American Pie, by Don McLean, released November…

American Pie, by Don McLean, released November, 1971.

Funny thing about this one: the single version is longer than the album version! The album version runs 8:33, but that was too long to fit on one side of a single in 1971. Instead, it’s split into sections of 4:11 (A-side) and 4:31 (B-side), to allow a little overlap when turning the record over.

It’s understandable that people bring up “American Pie” when the anniversary of the plane crash that killed Buddy Holly, Richie Valens and The Big Bopper (JP Richardson) comes around every Feb. 3, because that’s where the song starts. After that, though, it goes further into America, politics, religion, fantasy, reality, dreams, and more. As Don McLean said on his website:

Metaphorically the song continues to evolve to the present time. It is not a nostalgia song. American Pie changes as America itself is changing.

…but tumblr folks should also note two things.

1) Don McLean was a huge fan of Buddy Holly in high-school, and had no idea why the rest of the kids in his school didn’t get it. They didn’t even care when Buddy died.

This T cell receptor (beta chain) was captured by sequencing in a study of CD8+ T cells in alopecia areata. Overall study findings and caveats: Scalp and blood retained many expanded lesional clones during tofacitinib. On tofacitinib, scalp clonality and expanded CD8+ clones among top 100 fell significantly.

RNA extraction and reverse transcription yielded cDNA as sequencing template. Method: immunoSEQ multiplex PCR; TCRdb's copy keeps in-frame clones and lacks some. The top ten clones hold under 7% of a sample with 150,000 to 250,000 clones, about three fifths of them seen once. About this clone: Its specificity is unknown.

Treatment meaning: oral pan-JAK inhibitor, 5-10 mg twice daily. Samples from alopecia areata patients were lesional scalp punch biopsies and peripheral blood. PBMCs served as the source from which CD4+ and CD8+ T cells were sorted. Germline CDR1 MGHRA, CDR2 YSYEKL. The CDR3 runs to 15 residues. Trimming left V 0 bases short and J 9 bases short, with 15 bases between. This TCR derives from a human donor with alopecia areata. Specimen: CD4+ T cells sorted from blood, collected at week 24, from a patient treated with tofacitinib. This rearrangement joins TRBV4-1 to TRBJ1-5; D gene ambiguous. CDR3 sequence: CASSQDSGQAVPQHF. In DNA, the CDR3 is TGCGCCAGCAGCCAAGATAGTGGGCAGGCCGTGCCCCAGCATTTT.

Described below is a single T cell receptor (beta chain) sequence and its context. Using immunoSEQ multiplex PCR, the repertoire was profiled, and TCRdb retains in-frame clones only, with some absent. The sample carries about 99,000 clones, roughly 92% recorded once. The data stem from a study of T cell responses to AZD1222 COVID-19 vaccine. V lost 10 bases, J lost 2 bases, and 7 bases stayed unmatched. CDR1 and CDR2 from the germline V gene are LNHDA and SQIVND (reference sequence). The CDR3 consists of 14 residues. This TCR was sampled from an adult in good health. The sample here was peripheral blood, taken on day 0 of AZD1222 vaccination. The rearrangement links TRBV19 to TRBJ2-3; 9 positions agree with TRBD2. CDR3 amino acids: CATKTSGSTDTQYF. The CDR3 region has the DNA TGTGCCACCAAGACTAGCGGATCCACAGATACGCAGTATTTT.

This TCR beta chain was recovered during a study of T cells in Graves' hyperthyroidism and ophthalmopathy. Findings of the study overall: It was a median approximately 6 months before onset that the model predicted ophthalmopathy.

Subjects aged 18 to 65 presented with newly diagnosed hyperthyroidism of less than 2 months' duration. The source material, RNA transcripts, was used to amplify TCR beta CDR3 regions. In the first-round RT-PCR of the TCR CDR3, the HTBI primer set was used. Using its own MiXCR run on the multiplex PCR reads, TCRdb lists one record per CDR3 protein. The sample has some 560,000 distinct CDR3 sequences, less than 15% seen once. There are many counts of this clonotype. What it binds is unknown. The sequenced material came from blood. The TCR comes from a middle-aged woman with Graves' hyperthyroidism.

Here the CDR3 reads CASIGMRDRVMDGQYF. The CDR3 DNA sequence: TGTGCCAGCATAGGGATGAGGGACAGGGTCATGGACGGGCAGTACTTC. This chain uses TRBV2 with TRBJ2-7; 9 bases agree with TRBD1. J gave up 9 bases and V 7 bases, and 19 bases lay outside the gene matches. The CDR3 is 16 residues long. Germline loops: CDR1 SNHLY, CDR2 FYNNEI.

I mean, I went to school and mentioned it and they said, ‘So what?’ So I carried this yearning and longing, if you will, this weird sadness that would overtake me…

Sound familiar? 

2) Maybe it was more than just “weird sadness.” Don has talked about wrestling with depression – which of course is different than being sad. “American Pie” was a huge hit, but that only made things worse. 

The success I got with ‘American Pie’ really threw me off. It just shattered my lifestyle and made me quite neurotic and extremely petulant. I was really prickly for a long time.

If the things you’re doing aren’t increasing your energy and awareness and clarity and enjoyment, then you feel as though you’re moving blindly. That’s what happened to me. I seemed to be in a place where nothing felt like anything, and nothing meant anything.

Literally nothing mattered. It was very hard for me to wake up in the morning and decide why it was I wanted to get up.

Sound familiar?

This really is one of the most amazing pop songs ever recorded, for so many more reasons than most people ever talk about.